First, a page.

Now, it's too late. I have developed my own vitues. And it always starts and end with ME. What I want and what makes ME happy.

I'm a heathen now.

Memphis Steve said...

“Young Person: Prepare thyself for disappointment”

This should be on every diploma. It is sadly so completely true.

Anonymous said...

I am sure Franklin would be most amused at your efforts to live up to his admonishment.

Since you are going to consider writing your own virtues, you might peruse some things I have stumbled across along the way. It took me a while to discover them and even longer to write them down.

Good luck in this endeavor.

Scottsdale Girl said...

Ok Industry and Tranquility...make up yer freakin mind Bennie, because being industrious is my no means being tranquil!

13 Virtues
Temperance, Silence, Order, Resolution, Frugality, Industry, Sincerity, Justice, Moderation, Cleanliness, Tranquility, Chastity, Humility

The Seven Deadlies are much easier to remember doncha think?

Anonymous said...

cut off all unnecessary actions

This would mean no sex unless you were trying to make a baby. Booooooo...that would suck.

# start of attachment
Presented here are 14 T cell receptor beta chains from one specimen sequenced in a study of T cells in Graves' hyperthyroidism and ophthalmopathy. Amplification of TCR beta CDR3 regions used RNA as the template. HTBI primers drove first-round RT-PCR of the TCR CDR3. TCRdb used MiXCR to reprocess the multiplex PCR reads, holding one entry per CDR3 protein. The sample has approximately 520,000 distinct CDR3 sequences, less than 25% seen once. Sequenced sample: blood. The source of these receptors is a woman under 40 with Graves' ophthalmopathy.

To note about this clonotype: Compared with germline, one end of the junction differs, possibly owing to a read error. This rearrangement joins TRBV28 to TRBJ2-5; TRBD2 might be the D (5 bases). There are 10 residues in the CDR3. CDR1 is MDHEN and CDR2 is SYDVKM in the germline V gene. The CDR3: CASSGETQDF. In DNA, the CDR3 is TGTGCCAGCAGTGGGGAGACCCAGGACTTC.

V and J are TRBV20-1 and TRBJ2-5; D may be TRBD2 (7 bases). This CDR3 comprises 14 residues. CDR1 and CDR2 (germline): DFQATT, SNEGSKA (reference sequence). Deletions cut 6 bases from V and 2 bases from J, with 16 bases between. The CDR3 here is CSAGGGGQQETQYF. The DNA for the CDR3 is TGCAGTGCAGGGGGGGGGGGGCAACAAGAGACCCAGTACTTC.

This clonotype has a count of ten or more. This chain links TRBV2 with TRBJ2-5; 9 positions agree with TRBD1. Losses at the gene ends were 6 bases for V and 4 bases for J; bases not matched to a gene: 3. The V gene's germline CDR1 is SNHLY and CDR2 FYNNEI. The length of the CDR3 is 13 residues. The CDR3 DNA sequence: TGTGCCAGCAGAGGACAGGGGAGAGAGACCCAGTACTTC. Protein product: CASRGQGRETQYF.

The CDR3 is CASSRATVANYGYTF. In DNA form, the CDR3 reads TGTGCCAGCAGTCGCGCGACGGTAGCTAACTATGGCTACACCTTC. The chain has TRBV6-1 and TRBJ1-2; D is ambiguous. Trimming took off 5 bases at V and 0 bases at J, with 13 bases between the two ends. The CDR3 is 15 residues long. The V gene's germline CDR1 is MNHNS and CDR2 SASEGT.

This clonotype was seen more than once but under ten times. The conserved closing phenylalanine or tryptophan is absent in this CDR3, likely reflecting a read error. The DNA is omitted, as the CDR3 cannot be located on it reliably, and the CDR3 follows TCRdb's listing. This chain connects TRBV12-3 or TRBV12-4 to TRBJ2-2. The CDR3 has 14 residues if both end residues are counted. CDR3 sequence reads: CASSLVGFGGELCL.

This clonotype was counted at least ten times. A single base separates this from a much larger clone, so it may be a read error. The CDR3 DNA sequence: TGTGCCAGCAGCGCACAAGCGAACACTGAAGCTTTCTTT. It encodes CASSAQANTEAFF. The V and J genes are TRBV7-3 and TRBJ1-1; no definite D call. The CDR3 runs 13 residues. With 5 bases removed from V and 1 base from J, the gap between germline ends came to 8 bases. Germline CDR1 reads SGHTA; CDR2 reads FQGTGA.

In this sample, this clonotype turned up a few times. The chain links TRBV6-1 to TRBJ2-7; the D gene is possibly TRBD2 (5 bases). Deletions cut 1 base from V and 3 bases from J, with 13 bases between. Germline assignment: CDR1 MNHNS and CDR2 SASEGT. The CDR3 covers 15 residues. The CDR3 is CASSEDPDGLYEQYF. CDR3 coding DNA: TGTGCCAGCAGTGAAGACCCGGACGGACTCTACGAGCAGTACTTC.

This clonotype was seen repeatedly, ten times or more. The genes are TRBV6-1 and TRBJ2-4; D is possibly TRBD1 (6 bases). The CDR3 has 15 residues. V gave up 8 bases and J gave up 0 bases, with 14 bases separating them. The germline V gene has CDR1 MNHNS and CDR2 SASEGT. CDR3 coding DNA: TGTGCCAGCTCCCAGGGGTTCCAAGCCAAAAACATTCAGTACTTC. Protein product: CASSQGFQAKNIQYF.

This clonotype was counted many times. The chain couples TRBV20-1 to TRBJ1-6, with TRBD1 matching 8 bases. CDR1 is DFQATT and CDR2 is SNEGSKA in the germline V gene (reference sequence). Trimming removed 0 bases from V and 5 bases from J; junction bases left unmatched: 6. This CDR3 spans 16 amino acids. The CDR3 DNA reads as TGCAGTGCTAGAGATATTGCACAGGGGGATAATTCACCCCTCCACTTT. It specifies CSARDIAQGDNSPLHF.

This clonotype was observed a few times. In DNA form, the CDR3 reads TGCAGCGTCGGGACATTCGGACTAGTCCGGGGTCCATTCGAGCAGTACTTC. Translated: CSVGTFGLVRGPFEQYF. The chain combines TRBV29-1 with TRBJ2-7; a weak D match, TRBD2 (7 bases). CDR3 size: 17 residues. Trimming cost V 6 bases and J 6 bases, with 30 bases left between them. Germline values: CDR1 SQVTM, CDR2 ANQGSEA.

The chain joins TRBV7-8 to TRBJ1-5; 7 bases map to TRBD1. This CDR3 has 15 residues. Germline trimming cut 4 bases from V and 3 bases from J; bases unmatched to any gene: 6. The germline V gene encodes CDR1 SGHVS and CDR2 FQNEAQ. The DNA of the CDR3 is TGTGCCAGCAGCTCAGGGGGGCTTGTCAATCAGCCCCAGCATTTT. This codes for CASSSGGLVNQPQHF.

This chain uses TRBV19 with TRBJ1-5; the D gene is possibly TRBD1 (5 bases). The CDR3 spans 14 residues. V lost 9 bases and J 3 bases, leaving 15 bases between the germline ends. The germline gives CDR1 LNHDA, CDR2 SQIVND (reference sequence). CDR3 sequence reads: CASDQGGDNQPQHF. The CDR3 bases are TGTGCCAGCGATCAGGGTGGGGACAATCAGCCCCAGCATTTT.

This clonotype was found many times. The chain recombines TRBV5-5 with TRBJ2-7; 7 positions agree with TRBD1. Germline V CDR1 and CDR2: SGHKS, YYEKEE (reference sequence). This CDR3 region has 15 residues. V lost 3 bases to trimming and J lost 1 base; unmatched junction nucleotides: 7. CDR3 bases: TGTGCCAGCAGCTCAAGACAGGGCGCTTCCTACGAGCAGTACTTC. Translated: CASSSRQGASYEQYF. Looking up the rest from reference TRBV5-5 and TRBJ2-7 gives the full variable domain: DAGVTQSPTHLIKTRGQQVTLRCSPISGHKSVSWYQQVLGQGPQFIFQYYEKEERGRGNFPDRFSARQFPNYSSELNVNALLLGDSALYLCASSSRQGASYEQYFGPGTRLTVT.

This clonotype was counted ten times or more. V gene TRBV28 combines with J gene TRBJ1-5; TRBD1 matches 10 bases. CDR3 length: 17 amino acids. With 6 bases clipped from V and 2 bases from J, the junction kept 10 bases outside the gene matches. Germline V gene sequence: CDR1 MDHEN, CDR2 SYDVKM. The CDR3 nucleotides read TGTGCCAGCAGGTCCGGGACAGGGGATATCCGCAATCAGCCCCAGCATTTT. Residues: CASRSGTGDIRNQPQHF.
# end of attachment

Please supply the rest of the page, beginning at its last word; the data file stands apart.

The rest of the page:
Anonymous said...

Found your site by way of Mist1's.

Thought I would point you to a great website called "Stephen Hawking Sings". too funny.

http://www.stephenhawkingsings.co.uk/

Sharon said...

Ben Franklin was not exactly chaste.

He was also fond of being naked, and had almost a mania for fresh air at all times.

I think Ben Franklin's idea of achieving happiness and fulfillment mostly involved living in a whole other country away from his wife back in America. Just my take on it.

Summer said...

"The constitution only gives you the right to pursue happiness. You have to catch it yourself." Ben Franklin

Anonymous said...

I so love your new template.


Been out of circ for a while...just getting over to visit.

Oh great One said...

Franklin must have been as fun as a barrel of monkeys. Yee haw let the good times roll!

It's Me, Maven... said...

I highly recommend, Fart Proudly, Writings of Benjamin Franklin You Never Read in School. HIGHLY recommend it!

Anonymous said...

This is an awesome post, brilliant. And so true, especially the one about "Temperance" wtf. Where's the fun in that?

It's Me, Maven... said...

Those who hope, die farting...

Anonymous said...

"